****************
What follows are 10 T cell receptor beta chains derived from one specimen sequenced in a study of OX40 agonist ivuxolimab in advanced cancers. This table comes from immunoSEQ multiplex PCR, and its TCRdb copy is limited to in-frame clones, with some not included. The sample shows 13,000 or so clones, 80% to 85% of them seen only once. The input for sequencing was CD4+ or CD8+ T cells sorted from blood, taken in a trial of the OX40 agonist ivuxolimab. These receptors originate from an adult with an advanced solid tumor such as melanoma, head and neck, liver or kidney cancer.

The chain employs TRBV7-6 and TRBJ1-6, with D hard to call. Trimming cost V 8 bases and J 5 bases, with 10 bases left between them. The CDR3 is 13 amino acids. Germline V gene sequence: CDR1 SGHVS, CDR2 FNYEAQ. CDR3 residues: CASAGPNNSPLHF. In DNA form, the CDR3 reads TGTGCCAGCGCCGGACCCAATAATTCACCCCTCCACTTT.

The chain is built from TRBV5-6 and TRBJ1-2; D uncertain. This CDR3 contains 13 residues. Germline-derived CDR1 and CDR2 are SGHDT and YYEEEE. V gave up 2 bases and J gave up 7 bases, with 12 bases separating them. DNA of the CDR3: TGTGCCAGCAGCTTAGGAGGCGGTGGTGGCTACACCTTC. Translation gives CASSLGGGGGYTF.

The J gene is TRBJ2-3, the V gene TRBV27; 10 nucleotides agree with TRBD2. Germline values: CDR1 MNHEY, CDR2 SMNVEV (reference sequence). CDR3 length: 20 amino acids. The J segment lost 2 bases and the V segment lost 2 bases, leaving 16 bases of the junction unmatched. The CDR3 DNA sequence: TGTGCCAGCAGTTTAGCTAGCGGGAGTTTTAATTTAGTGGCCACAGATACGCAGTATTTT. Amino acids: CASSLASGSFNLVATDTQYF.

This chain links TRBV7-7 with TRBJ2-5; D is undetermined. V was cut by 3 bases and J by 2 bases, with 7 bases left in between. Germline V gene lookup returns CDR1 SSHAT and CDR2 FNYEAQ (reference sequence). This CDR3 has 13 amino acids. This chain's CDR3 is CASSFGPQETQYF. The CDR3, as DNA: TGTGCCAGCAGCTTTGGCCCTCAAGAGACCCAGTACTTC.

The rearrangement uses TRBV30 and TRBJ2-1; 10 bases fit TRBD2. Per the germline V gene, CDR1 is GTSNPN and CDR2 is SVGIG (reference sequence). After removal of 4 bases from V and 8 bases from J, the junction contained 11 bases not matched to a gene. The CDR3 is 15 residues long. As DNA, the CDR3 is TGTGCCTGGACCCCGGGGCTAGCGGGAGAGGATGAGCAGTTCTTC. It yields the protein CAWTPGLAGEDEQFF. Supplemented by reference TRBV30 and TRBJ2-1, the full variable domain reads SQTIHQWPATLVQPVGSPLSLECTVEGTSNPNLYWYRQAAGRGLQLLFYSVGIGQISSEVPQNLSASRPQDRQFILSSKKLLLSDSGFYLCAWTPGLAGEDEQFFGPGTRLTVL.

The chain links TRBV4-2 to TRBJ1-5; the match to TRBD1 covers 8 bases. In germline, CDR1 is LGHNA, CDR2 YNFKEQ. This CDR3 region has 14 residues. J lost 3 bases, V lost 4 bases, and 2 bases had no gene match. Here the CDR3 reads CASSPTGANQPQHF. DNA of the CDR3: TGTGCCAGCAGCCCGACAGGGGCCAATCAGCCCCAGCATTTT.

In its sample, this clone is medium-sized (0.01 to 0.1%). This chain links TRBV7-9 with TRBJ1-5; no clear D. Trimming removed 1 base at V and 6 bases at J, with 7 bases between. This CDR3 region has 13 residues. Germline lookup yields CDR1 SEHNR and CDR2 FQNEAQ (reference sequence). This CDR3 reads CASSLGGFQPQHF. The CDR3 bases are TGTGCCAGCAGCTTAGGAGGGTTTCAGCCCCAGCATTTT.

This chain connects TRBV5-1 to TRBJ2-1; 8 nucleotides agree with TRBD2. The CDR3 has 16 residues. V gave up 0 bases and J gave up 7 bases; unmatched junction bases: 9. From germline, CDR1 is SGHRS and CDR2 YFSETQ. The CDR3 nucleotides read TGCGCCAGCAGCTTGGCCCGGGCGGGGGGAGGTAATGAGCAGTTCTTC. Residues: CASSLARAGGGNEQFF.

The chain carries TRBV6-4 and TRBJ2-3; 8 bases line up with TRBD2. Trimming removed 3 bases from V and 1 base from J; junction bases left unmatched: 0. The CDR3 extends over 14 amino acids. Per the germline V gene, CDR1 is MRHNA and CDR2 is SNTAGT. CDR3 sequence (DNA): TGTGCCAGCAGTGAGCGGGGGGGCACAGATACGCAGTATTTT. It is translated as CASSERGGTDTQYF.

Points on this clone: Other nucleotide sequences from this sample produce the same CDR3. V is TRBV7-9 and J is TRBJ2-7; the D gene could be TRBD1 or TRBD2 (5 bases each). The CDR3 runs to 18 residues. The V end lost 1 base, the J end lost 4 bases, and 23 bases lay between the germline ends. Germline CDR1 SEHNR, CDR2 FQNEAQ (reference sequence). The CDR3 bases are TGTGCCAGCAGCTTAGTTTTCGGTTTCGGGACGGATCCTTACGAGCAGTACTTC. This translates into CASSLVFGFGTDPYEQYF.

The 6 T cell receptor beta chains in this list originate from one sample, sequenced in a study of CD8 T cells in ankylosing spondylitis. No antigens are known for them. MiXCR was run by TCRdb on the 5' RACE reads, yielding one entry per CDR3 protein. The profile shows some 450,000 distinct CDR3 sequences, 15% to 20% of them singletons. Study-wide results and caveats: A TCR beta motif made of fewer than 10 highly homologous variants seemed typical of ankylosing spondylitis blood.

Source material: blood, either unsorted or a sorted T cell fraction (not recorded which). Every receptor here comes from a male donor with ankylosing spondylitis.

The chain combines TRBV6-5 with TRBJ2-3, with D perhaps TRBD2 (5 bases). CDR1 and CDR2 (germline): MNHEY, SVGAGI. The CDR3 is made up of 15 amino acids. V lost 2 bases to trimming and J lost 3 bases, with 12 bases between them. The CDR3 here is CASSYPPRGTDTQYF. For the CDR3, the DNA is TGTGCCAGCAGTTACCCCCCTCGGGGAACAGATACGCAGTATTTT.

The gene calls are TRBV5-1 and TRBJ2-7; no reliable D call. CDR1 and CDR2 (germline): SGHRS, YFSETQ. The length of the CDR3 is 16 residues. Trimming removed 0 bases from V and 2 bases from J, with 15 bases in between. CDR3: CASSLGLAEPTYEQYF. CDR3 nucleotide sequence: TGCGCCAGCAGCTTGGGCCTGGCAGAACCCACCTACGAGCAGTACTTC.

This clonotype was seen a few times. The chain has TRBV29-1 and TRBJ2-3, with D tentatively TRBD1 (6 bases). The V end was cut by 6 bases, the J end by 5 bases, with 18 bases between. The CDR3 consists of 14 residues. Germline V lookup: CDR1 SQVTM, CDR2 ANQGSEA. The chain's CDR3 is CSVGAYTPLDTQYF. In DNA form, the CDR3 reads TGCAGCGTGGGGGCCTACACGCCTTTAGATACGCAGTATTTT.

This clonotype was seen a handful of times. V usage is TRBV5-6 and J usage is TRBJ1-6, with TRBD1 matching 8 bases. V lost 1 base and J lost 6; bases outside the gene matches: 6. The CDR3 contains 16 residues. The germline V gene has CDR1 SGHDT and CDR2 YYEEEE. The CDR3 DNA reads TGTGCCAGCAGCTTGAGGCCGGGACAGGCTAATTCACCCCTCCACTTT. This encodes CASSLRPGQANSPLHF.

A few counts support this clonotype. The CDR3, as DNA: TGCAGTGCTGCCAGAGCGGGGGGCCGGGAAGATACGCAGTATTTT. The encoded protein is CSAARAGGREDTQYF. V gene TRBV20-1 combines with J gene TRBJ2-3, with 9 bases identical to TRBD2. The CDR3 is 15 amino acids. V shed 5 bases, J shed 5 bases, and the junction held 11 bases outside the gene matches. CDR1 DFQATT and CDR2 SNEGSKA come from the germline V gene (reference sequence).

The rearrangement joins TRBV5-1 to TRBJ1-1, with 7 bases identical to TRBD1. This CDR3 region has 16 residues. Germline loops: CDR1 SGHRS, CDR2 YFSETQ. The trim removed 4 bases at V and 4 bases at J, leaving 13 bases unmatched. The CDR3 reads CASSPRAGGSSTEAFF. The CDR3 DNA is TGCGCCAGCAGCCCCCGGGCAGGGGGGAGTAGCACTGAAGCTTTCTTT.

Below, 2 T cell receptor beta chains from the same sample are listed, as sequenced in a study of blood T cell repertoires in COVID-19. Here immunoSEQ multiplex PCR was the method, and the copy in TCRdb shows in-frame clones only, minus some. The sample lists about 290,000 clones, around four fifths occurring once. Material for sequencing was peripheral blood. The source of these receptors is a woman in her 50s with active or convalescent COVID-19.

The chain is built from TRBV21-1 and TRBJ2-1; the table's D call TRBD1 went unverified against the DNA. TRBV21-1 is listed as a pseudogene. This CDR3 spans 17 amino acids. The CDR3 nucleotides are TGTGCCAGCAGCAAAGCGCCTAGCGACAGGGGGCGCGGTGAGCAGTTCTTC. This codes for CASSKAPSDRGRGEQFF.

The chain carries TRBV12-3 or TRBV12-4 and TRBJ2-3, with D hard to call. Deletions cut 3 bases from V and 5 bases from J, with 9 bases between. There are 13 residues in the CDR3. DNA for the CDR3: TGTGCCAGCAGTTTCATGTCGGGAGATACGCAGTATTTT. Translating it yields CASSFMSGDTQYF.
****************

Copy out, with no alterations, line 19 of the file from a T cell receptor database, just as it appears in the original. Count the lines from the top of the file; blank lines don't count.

The rearrangement joins TRBV5-1 to TRBJ1-1, with 7 bases identical to TRBD1. This CDR3 region has 16 residues. Germline loops: CDR1 SGHRS, CDR2 YFSETQ. The trim removed 4 bases at V and 4 bases at J, leaving 13 bases unmatched. The CDR3 reads CASSPRAGGSSTEAFF. The CDR3 DNA is TGCGCCAGCAGCCCCCGGGCAGGGGGGAGTAGCACTGAAGCTTTCTTT.